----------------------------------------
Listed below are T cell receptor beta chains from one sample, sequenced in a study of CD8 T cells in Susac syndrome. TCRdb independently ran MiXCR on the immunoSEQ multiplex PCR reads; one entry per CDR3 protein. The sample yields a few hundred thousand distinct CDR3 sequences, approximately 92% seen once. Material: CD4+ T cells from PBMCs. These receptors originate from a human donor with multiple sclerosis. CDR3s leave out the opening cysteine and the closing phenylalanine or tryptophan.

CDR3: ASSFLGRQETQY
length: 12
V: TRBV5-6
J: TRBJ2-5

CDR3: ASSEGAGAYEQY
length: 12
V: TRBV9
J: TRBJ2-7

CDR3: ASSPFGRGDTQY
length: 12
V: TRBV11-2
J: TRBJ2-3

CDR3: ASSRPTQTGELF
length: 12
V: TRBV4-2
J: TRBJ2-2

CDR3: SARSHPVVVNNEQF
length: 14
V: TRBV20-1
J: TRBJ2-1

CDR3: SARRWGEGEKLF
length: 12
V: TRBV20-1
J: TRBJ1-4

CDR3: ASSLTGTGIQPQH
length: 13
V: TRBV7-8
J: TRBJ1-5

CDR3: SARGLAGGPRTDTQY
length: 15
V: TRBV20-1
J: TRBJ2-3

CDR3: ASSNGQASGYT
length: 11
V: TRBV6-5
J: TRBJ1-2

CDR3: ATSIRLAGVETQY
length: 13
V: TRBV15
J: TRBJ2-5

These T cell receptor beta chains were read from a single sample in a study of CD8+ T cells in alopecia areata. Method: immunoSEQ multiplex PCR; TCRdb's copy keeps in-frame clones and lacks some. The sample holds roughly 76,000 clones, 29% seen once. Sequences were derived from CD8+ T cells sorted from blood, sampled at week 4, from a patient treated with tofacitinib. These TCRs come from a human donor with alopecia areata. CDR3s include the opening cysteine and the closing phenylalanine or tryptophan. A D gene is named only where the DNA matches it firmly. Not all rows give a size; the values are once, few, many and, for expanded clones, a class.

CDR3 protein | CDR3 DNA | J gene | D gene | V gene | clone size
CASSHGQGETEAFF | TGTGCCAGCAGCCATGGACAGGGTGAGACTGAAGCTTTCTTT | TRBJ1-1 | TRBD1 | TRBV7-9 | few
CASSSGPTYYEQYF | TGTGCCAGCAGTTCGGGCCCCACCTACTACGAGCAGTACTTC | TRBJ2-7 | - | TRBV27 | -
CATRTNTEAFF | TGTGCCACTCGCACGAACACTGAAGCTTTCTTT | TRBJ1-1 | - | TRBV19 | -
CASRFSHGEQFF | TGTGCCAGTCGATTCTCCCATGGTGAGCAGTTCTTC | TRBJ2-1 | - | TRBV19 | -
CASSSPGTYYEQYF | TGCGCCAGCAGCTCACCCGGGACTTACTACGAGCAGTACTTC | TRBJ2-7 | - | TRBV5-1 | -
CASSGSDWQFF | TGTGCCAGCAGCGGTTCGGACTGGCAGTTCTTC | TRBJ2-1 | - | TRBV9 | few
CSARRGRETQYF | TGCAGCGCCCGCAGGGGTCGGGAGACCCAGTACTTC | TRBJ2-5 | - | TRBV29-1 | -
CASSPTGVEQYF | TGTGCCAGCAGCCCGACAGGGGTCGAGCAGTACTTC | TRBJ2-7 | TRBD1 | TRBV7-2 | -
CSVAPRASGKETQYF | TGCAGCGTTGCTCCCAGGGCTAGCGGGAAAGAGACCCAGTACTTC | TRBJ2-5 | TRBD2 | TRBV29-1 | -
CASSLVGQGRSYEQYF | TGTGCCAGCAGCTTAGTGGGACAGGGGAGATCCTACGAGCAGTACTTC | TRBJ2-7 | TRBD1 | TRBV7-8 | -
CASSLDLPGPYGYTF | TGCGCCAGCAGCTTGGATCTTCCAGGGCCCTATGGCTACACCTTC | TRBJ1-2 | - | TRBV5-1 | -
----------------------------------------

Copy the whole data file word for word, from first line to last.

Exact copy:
Listed below are T cell receptor beta chains from one sample, sequenced in a study of CD8 T cells in Susac syndrome. TCRdb independently ran MiXCR on the immunoSEQ multiplex PCR reads; one entry per CDR3 protein. The sample yields a few hundred thousand distinct CDR3 sequences, approximately 92% seen once. Material: CD4+ T cells from PBMCs. These receptors originate from a human donor with multiple sclerosis. CDR3s leave out the opening cysteine and the closing phenylalanine or tryptophan.

CDR3: ASSFLGRQETQY
length: 12
V: TRBV5-6
J: TRBJ2-5

CDR3: ASSEGAGAYEQY
length: 12
V: TRBV9
J: TRBJ2-7

CDR3: ASSPFGRGDTQY
length: 12
V: TRBV11-2
J: TRBJ2-3

CDR3: ASSRPTQTGELF
length: 12
V: TRBV4-2
J: TRBJ2-2

CDR3: SARSHPVVVNNEQF
length: 14
V: TRBV20-1
J: TRBJ2-1

CDR3: SARRWGEGEKLF
length: 12
V: TRBV20-1
J: TRBJ1-4

CDR3: ASSLTGTGIQPQH
length: 13
V: TRBV7-8
J: TRBJ1-5

CDR3: SARGLAGGPRTDTQY
length: 15
V: TRBV20-1
J: TRBJ2-3

CDR3: ASSNGQASGYT
length: 11
V: TRBV6-5
J: TRBJ1-2

CDR3: ATSIRLAGVETQY
length: 13
V: TRBV15
J: TRBJ2-5

These T cell receptor beta chains were read from a single sample in a study of CD8+ T cells in alopecia areata. Method: immunoSEQ multiplex PCR; TCRdb's copy keeps in-frame clones and lacks some. The sample holds roughly 76,000 clones, 29% seen once. Sequences were derived from CD8+ T cells sorted from blood, sampled at week 4, from a patient treated with tofacitinib. These TCRs come from a human donor with alopecia areata. CDR3s include the opening cysteine and the closing phenylalanine or tryptophan. A D gene is named only where the DNA matches it firmly. Not all rows give a size; the values are once, few, many and, for expanded clones, a class.

CDR3 protein | CDR3 DNA | J gene | D gene | V gene | clone size
CASSHGQGETEAFF | TGTGCCAGCAGCCATGGACAGGGTGAGACTGAAGCTTTCTTT | TRBJ1-1 | TRBD1 | TRBV7-9 | few
CASSSGPTYYEQYF | TGTGCCAGCAGTTCGGGCCCCACCTACTACGAGCAGTACTTC | TRBJ2-7 | - | TRBV27 | -
CATRTNTEAFF | TGTGCCACTCGCACGAACACTGAAGCTTTCTTT | TRBJ1-1 | - | TRBV19 | -
CASRFSHGEQFF | TGTGCCAGTCGATTCTCCCATGGTGAGCAGTTCTTC | TRBJ2-1 | - | TRBV19 | -
CASSSPGTYYEQYF | TGCGCCAGCAGCTCACCCGGGACTTACTACGAGCAGTACTTC | TRBJ2-7 | - | TRBV5-1 | -
CASSGSDWQFF | TGTGCCAGCAGCGGTTCGGACTGGCAGTTCTTC | TRBJ2-1 | - | TRBV9 | few
CSARRGRETQYF | TGCAGCGCCCGCAGGGGTCGGGAGACCCAGTACTTC | TRBJ2-5 | - | TRBV29-1 | -
CASSPTGVEQYF | TGTGCCAGCAGCCCGACAGGGGTCGAGCAGTACTTC | TRBJ2-7 | TRBD1 | TRBV7-2 | -
CSVAPRASGKETQYF | TGCAGCGTTGCTCCCAGGGCTAGCGGGAAAGAGACCCAGTACTTC | TRBJ2-5 | TRBD2 | TRBV29-1 | -
CASSLVGQGRSYEQYF | TGTGCCAGCAGCTTAGTGGGACAGGGGAGATCCTACGAGCAGTACTTC | TRBJ2-7 | TRBD1 | TRBV7-8 | -
CASSLDLPGPYGYTF | TGCGCCAGCAGCTTGGATCTTCCAGGGCCCTATGGCTACACCTTC | TRBJ1-2 | - | TRBV5-1 | -